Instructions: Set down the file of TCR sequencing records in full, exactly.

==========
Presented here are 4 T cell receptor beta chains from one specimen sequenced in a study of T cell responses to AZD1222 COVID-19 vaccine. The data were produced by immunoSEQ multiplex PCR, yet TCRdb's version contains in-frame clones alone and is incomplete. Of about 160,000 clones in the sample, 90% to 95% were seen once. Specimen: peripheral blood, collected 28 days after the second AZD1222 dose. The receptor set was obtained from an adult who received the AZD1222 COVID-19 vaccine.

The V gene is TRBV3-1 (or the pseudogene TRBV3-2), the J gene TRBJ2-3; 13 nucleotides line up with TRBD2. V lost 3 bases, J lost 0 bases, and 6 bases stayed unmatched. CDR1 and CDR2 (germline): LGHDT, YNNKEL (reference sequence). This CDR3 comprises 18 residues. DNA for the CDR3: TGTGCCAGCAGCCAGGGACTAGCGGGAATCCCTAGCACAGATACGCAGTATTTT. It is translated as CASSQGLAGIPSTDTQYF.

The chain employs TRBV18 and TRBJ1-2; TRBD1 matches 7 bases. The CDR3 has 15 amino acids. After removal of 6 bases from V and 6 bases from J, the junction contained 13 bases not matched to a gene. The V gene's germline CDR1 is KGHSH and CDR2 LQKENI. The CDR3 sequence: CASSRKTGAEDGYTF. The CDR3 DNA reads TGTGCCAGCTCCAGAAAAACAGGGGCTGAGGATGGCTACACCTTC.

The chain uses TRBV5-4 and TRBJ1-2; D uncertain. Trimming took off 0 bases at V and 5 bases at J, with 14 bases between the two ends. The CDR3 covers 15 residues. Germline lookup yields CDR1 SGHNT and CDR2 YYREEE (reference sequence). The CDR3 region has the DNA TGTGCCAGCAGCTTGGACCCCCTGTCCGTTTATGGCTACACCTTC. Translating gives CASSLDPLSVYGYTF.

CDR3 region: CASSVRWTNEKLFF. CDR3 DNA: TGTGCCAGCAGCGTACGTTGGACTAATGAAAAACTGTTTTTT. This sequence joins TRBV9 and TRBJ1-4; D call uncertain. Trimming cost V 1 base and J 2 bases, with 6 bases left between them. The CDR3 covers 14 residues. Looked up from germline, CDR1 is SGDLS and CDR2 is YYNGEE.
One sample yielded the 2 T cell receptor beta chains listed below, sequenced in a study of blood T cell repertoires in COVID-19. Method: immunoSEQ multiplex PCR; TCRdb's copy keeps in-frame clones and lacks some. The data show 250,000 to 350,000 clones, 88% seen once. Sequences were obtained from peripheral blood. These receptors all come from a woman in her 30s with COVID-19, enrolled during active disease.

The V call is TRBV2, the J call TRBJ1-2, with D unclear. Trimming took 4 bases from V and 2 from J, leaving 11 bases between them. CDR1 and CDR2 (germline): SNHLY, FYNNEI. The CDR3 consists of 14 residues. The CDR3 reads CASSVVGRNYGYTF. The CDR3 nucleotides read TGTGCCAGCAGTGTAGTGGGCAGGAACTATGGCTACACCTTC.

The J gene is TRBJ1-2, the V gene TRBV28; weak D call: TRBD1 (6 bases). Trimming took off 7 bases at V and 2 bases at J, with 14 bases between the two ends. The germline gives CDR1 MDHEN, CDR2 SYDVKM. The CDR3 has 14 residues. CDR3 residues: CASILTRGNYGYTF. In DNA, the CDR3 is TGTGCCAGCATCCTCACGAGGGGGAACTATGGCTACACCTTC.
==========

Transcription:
Presented here are 4 T cell receptor beta chains from one specimen sequenced in a study of T cell responses to AZD1222 COVID-19 vaccine. The data were produced by immunoSEQ multiplex PCR, yet TCRdb's version contains in-frame clones alone and is incomplete. Of about 160,000 clones in the sample, 90% to 95% were seen once. Specimen: peripheral blood, collected 28 days after the second AZD1222 dose. The receptor set was obtained from an adult who received the AZD1222 COVID-19 vaccine.

The V gene is TRBV3-1 (or the pseudogene TRBV3-2), the J gene TRBJ2-3; 13 nucleotides line up with TRBD2. V lost 3 bases, J lost 0 bases, and 6 bases stayed unmatched. CDR1 and CDR2 (germline): LGHDT, YNNKEL (reference sequence). This CDR3 comprises 18 residues. DNA for the CDR3: TGTGCCAGCAGCCAGGGACTAGCGGGAATCCCTAGCACAGATACGCAGTATTTT. It is translated as CASSQGLAGIPSTDTQYF.

The chain employs TRBV18 and TRBJ1-2; TRBD1 matches 7 bases. The CDR3 has 15 amino acids. After removal of 6 bases from V and 6 bases from J, the junction contained 13 bases not matched to a gene. The V gene's germline CDR1 is KGHSH and CDR2 LQKENI. The CDR3 sequence: CASSRKTGAEDGYTF. The CDR3 DNA reads TGTGCCAGCTCCAGAAAAACAGGGGCTGAGGATGGCTACACCTTC.

The chain uses TRBV5-4 and TRBJ1-2; D uncertain. Trimming took off 0 bases at V and 5 bases at J, with 14 bases between the two ends. The CDR3 covers 15 residues. Germline lookup yields CDR1 SGHNT and CDR2 YYREEE (reference sequence). The CDR3 region has the DNA TGTGCCAGCAGCTTGGACCCCCTGTCCGTTTATGGCTACACCTTC. Translating gives CASSLDPLSVYGYTF.

CDR3 region: CASSVRWTNEKLFF. CDR3 DNA: TGTGCCAGCAGCGTACGTTGGACTAATGAAAAACTGTTTTTT. This sequence joins TRBV9 and TRBJ1-4; D call uncertain. Trimming cost V 1 base and J 2 bases, with 6 bases left between them. The CDR3 covers 14 residues. Looked up from germline, CDR1 is SGDLS and CDR2 is YYNGEE.
One sample yielded the 2 T cell receptor beta chains listed below, sequenced in a study of blood T cell repertoires in COVID-19. Method: immunoSEQ multiplex PCR; TCRdb's copy keeps in-frame clones and lacks some. The data show 250,000 to 350,000 clones, 88% seen once. Sequences were obtained from peripheral blood. These receptors all come from a woman in her 30s with COVID-19, enrolled during active disease.

The V call is TRBV2, the J call TRBJ1-2, with D unclear. Trimming took 4 bases from V and 2 from J, leaving 11 bases between them. CDR1 and CDR2 (germline): SNHLY, FYNNEI. The CDR3 consists of 14 residues. The CDR3 reads CASSVVGRNYGYTF. The CDR3 nucleotides read TGTGCCAGCAGTGTAGTGGGCAGGAACTATGGCTACACCTTC.

The J gene is TRBJ1-2, the V gene TRBV28; weak D call: TRBD1 (6 bases). Trimming took off 7 bases at V and 2 bases at J, with 14 bases between the two ends. The germline gives CDR1 MDHEN, CDR2 SYDVKM. The CDR3 has 14 residues. CDR3 residues: CASILTRGNYGYTF. In DNA, the CDR3 is TGTGCCAGCATCCTCACGAGGGGGAACTATGGCTACACCTTC.